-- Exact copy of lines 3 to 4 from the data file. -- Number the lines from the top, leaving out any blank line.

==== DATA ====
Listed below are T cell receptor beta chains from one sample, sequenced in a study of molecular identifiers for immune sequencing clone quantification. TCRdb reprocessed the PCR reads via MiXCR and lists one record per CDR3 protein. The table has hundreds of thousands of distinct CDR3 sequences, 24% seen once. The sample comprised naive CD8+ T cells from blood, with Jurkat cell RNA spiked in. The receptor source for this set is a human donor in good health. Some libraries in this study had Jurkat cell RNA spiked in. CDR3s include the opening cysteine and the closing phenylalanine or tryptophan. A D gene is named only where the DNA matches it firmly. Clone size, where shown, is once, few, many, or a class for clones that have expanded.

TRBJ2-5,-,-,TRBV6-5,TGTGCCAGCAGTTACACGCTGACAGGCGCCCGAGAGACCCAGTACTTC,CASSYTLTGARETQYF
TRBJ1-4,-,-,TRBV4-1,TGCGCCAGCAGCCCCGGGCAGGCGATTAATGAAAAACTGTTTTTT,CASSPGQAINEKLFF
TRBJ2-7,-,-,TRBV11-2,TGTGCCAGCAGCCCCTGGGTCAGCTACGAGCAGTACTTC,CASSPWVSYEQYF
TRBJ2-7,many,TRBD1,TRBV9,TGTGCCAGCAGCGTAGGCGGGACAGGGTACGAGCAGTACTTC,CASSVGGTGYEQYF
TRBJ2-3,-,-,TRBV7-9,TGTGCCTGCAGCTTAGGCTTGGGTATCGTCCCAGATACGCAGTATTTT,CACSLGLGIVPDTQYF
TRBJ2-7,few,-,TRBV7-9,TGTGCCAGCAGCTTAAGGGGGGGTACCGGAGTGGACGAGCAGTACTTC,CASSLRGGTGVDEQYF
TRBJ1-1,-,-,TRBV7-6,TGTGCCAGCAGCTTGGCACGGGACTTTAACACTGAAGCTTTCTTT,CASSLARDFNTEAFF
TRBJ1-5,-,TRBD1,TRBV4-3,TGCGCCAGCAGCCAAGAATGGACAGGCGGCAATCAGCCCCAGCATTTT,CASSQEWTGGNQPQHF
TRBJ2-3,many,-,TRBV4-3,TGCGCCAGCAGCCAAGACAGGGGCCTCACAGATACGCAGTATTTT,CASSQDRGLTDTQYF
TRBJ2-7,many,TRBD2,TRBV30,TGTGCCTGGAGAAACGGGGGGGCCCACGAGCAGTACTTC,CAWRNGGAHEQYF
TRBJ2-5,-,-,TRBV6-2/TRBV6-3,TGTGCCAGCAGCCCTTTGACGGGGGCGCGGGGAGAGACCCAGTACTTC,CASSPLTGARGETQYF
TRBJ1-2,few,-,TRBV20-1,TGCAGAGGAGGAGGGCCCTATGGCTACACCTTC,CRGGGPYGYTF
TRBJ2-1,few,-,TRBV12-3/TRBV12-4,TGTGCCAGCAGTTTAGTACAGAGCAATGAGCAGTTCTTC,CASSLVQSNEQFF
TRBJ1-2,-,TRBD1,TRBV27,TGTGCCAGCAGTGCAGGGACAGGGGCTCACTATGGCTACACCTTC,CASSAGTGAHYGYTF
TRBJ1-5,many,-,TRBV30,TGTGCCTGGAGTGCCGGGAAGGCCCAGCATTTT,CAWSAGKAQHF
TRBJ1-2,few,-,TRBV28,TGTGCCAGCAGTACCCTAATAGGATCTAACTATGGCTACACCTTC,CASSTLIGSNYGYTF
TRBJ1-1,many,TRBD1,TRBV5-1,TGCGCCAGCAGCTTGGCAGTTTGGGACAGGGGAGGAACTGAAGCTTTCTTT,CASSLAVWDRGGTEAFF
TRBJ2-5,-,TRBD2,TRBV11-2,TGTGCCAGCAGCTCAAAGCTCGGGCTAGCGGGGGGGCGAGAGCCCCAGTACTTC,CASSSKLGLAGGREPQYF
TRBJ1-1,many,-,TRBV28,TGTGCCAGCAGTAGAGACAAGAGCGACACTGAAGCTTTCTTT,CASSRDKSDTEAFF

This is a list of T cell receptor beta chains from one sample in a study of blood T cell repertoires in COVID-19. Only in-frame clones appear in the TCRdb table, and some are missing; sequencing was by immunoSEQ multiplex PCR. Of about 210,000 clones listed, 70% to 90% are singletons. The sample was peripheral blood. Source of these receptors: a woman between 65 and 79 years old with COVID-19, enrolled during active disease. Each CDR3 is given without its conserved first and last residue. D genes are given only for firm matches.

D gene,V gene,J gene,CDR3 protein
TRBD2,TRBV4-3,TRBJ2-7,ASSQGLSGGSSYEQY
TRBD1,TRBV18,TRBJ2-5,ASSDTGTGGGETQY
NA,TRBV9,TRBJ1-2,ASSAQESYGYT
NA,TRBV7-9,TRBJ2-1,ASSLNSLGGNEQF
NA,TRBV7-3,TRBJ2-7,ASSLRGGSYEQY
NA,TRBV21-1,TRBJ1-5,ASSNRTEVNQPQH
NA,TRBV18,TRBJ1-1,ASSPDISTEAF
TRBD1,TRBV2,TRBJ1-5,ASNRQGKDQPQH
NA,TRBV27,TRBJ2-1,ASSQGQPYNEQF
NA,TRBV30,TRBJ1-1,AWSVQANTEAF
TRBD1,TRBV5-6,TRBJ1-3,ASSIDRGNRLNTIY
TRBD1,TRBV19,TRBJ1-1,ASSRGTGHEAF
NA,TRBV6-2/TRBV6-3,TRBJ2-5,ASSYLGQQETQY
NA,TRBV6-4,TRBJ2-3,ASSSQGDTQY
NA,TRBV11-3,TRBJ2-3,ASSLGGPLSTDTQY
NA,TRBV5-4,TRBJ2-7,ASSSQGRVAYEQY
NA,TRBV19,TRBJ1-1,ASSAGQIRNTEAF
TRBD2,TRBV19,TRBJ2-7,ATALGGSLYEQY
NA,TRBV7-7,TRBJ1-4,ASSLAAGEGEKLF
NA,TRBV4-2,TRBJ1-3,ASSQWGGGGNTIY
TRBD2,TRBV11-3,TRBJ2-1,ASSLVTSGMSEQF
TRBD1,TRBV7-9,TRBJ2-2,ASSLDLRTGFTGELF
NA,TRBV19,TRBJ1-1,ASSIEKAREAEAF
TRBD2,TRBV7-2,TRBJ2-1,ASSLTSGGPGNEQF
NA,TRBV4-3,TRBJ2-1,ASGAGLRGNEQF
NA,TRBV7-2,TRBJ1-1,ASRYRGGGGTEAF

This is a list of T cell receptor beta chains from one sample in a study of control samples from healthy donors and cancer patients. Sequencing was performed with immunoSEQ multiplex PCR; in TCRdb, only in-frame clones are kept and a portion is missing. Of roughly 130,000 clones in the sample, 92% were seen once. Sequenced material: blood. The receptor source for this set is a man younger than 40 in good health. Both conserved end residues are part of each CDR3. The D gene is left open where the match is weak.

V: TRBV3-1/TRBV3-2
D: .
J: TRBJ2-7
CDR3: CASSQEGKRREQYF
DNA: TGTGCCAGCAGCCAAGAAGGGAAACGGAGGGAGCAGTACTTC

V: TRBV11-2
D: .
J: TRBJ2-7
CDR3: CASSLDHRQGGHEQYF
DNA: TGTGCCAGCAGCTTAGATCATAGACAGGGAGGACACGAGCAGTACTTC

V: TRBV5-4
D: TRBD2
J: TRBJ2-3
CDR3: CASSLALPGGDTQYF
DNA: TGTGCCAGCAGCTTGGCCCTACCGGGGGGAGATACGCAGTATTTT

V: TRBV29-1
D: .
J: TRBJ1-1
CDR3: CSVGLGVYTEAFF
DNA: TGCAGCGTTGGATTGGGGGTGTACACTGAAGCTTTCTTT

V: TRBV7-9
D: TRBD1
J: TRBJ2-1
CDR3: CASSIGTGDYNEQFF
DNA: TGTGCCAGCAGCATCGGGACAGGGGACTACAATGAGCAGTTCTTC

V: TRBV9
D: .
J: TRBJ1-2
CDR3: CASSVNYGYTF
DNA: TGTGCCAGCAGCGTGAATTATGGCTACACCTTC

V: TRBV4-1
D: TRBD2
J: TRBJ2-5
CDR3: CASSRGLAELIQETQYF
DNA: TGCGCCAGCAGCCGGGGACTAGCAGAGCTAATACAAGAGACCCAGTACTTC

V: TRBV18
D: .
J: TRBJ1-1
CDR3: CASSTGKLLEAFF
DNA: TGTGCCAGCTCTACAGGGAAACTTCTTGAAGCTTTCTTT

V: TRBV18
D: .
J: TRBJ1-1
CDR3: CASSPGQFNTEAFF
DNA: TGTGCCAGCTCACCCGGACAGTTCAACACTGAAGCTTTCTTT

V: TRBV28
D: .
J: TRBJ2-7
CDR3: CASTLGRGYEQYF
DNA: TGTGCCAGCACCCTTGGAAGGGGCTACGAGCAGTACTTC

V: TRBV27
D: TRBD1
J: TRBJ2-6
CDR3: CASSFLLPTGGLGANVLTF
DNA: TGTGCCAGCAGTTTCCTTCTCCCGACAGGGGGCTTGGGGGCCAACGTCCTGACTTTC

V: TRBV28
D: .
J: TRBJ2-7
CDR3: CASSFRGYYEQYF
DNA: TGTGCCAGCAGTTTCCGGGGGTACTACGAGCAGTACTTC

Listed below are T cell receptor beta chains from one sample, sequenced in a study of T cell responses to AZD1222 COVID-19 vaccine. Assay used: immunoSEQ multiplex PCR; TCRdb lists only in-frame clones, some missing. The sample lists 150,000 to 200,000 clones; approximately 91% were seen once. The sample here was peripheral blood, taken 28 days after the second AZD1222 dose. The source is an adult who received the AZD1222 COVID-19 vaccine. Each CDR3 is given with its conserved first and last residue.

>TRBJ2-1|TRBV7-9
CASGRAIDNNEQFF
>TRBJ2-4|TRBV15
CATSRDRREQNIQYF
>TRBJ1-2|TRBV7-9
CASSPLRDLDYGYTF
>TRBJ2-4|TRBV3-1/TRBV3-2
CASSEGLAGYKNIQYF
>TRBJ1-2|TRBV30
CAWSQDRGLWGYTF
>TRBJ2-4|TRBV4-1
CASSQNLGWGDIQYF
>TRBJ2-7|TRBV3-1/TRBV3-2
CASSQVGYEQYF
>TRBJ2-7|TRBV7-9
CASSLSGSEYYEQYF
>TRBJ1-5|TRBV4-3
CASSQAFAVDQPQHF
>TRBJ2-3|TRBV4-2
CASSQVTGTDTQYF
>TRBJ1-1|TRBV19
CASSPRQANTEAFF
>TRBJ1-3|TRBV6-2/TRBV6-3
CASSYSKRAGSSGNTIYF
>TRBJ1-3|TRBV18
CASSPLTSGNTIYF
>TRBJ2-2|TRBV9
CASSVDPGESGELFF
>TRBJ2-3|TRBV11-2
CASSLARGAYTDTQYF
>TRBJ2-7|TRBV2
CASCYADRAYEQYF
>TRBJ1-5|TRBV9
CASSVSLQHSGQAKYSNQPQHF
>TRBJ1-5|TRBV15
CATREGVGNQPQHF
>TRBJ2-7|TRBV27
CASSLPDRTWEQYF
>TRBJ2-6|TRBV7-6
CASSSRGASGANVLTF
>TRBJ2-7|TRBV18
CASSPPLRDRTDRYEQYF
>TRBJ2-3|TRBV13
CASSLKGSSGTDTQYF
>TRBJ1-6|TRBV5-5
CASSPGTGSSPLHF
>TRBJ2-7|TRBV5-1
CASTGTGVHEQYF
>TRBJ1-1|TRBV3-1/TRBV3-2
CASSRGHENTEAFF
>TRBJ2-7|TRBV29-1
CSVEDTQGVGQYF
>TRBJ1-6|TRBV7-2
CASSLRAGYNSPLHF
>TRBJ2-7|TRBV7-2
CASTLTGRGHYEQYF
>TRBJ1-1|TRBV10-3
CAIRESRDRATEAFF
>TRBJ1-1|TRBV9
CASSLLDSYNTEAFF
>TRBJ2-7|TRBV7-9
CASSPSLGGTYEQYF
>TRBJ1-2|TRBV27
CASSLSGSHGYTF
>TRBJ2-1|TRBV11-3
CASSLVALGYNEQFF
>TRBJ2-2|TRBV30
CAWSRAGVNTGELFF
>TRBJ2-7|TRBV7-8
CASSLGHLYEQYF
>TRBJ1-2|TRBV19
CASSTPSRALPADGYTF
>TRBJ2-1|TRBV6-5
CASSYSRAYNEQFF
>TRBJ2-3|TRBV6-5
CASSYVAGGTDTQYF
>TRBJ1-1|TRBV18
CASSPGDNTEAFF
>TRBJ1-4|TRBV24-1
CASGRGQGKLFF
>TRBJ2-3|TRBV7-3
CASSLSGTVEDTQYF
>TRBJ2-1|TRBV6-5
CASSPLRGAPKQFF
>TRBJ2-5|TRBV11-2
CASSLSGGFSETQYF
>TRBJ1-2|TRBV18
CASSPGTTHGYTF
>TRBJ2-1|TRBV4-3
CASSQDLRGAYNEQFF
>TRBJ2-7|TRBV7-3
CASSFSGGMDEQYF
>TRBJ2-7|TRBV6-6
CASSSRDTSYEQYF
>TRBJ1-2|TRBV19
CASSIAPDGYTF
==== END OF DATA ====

TRBJ1-4,-,-,TRBV4-1,TGCGCCAGCAGCCCCGGGCAGGCGATTAATGAAAAACTGTTTTTT,CASSPGQAINEKLFF
TRBJ2-7,-,-,TRBV11-2,TGTGCCAGCAGCCCCTGGGTCAGCTACGAGCAGTACTTC,CASSPWVSYEQYF